Part I. Questions and Answers; Section 1. Paths of Political Development: 1. Britain; 2. Argentina; 3. Singapore; 4. South Africa; 5. The agenda; Section 2. Our Argument: 6. Democracy versus nondemocracy; 7. Building blocks of our approach; 8. Toward our basic story; 9. Our theory of democratization; 10. Democratic consolidation; 11. Determinants of democracy; 12. Political identities and the nature of conflict; 13. Democracy in a picture; 14. Overview of the book; Section 3. What Do We Know about Democracy?: 15. Measuring democracy; 16. Patterns of democracy; 17. Democracy, inequality and redistribution; 18. Crises and democracy; 19. Social unrest and democratization; 20. The literature; 21. Our contribution; Part II. Modelling Politics; Section 4. Democratic Politics: 22. Introduction; 23. Aggregating individual preferences; 24. Single-peaked preferences and the median voter theorem; 25. Our workhorse models; 26. Democracy and political equality; 27. Conclusion; Section 5. Nondemocratic Politics: 28. Introduction; 29. Power and constraints in nondemocratic politics; 30. Modeling preferences and constraints in nondemocracies; 31. Commitment problems; 32. A simple game of promises; 33. A dynamic model; 34. Incentive-compatible promises; 35. Conclusion; Part III. The Creation and Consolidation of Democracy; Section 6. Democratization: 36. Introduction; 37. The role of political institutions; 38. Preferences over political institutions; 39. Political power and institutions; 40. A static model of democratization; 41. Democratization or repression?; 42. A dynamic model of democratization; 43. Subgame perfect equilibria; 44. Alternative political identities; 45. Targeted transfers; 46. Power of the elites in democracy; 47. Ideological preferences over regimes; 48. Democratization in a picture; 49. Equilibrium revolutions; 50. Conclusion; Section 7. Coups and Consolidation: 51. Introduction; 52. Incentives for coups; 53. A static model of coups; 54. A dynamic model of the creation and consolidation of democracy; 55. Alternative political identities; 56. Targeted transfers; 57. Power in democracy and coups; 58. Consolidation in a picture; 59. Defensive coups; 60. Conclusion; Part IV. Putting the Models to Work; Section 8. The Role of the Middle Class: 61. Introduction; 62. The three-class model; 63. Emergence of partial democracy; 64. From partial to full democracy; 65. Repression: the middle class as a buffer; 66. Repression: soft-liners versus hard-liners; 67. The role of the middle class in consolidating democracy; 68. Conclusion; Section 9. Economic Structure and Democracy: 69. Introduction; 70. Economic structure and income distribution; 71. Political conflict; 72. Capital, land and the transition to democracy; 73. Costs of coup on capital and land; 74. Capital, land and the burden of democracy; 75. Conflict between landowners and industrialists; 76. Industrialists, landowners and democracy in practice; 77. Economic institutions; 78. Human capital; 79. Conjectures about political development; 80. Conclusion; Section 10. Globalization and Democracy: 81. Introduction; 82. A model of an open economy; 83. Political conflict - democratic consolidation; 84. Political conflict - transition to democracy; 85. Financial integration; 86. Increased political integration; 87. Alternative assumptions about the nature of international trade; 88. Conclusion; Part V. Conclusions and the Future of Democracy; Section 11. Conclusions and the Future of Democracy: 89. Paths of political development revisited; 90. Extensions and areas for future research; 91. The future of democracy; Part VI. Appendix; Section 12. Appendix to Chapter 4: The Distribution of Power in Democracy: 92. Introduction; 93. Probabilistic voting models; 94. Lobbying; 95. Partisan politics and political capture; Bibliography; Index.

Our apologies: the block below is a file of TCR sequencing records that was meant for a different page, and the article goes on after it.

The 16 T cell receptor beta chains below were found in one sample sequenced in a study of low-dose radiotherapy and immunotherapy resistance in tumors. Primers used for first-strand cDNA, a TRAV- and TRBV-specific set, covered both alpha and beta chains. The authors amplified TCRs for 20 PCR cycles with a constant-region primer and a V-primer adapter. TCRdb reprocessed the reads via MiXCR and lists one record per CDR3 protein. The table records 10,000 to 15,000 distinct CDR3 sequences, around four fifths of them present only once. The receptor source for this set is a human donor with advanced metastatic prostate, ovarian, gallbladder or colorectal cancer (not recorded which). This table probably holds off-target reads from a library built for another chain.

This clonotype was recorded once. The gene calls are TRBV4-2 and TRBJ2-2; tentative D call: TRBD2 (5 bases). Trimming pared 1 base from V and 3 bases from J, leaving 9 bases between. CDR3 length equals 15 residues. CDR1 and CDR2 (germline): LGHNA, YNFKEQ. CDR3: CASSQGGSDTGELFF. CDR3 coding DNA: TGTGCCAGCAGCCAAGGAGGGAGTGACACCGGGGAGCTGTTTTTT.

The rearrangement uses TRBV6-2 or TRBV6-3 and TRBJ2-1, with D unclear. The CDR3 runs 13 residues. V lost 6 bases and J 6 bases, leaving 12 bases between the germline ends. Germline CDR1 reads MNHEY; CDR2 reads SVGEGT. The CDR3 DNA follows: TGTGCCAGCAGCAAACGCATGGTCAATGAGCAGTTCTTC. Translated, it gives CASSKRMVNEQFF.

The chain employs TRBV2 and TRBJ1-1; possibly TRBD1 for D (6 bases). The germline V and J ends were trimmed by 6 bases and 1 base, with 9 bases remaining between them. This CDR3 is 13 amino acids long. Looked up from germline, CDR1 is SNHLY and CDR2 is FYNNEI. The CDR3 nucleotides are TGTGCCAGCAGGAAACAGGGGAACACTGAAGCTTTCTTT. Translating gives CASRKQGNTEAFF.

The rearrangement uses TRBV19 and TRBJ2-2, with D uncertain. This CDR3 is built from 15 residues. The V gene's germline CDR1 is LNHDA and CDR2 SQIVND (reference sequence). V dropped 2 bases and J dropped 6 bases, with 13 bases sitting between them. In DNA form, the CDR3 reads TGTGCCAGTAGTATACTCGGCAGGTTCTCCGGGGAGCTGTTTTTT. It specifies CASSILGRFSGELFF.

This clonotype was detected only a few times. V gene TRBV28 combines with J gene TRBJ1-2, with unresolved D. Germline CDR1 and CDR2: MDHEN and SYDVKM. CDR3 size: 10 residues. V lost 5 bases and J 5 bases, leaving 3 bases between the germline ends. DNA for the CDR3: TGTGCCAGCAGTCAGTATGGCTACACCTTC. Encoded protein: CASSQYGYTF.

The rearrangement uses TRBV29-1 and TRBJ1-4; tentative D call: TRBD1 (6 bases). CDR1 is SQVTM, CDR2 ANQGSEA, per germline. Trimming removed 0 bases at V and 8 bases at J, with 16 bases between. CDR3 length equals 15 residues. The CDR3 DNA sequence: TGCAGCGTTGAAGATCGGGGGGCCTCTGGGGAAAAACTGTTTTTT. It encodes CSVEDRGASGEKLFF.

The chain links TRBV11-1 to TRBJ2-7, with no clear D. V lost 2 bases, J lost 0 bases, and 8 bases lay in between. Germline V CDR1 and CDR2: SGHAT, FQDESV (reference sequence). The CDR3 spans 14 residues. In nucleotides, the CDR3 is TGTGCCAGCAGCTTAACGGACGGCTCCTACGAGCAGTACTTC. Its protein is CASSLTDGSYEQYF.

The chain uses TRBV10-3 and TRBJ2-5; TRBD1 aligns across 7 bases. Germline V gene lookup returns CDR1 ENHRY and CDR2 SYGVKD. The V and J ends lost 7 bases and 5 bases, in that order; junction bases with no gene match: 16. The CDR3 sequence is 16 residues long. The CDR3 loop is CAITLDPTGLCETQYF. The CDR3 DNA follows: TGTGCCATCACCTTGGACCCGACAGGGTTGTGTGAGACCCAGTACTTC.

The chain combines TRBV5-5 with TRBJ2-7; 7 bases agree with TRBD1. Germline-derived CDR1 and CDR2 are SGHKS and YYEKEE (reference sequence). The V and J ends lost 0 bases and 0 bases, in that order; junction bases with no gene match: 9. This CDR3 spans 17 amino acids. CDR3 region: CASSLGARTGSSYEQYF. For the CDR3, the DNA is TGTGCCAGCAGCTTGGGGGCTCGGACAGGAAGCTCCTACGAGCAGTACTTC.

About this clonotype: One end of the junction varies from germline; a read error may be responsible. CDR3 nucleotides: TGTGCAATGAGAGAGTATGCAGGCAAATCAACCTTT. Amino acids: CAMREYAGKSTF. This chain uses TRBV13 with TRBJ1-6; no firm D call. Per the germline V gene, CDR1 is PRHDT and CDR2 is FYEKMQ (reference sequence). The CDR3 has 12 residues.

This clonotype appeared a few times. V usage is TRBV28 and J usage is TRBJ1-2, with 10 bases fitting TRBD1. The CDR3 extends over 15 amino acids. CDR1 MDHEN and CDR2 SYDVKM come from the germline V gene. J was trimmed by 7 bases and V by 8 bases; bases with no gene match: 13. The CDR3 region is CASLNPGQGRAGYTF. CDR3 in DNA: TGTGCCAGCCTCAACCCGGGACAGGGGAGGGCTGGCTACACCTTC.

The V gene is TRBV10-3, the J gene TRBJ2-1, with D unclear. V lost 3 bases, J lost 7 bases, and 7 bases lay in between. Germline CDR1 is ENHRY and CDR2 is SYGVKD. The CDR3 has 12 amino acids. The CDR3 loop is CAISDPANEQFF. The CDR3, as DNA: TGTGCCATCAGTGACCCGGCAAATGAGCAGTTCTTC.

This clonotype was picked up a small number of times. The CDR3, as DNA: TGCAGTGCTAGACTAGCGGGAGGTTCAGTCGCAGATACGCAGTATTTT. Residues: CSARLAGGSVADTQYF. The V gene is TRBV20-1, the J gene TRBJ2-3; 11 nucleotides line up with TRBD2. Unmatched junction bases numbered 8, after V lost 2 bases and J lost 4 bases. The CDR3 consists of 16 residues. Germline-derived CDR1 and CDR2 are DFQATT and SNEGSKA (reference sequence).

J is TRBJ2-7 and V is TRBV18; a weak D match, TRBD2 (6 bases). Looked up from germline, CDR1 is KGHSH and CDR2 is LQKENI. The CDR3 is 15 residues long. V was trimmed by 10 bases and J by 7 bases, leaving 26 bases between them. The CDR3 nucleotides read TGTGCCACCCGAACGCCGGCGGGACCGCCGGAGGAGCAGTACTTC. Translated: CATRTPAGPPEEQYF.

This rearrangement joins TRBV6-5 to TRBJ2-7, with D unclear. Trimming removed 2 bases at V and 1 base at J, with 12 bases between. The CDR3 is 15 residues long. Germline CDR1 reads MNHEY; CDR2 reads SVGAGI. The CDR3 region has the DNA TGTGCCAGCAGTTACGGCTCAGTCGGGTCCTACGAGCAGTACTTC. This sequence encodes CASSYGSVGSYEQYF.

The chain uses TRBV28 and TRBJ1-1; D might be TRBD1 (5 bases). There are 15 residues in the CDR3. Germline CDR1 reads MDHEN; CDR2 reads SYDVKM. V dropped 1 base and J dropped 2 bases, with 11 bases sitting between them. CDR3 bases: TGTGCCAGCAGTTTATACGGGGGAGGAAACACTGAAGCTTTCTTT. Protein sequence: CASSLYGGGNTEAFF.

Product Details

ISBN:
9780521671422
Author:
Acemoglu, Daron
Publisher:
Cambridge University Press
Author:
Robinson, James A.
Location:
Cambridge
Subject:
Economics - General
Publication Date:
20090831
Binding:
TRADE PAPER
Grade Level:
Professional and scholarly
Language:
English
Illustrations:
Y
Pages:
416
Dimensions:
9.24x6.50x.91 in. 1.34 lbs.

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Economic Origins of Dictatorship and Democracy New Trade Paper
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$33.95 In Stock
Product details 416 pages Cambridge University Press - English 9780521671422 Reviews:
"Synopsis" by , This book is the first to use modern social science methodology systematically to explain why some countries are democracies while others are not. Why does democracy sometimes persist and consolidate while other times it collapses? The treatment shows that whether or not a society becomes democratic depends on several factors.
"Synopsis" by , What forces lead to democracy's creation? Why does it sometimes consolidate only to collapse at other times? Written by two of the foremost authorities on this subject in the world, this volume develops a framework for analyzing the creation and consolidation of democracy. It revolutionizes scholarship on the factors underlying government and popular movements toward democracy or dictatorship. Daron Acemoglu and James Robinson argue that different social groups prefer different political institutions because of the way they allocate political power and resources. Their book, the subject of a four-day seminar at Harvard's Center for Basic Research in the Social Sciences, was also the basis for the Walras-Bowley lecture at the joint meetings of the European Economic Association and Econometric Society in 2003 and is the winner of the John Bates Clark Medal.
"Synopsis" by , This book systematically explains why some countries are democracies while others are not.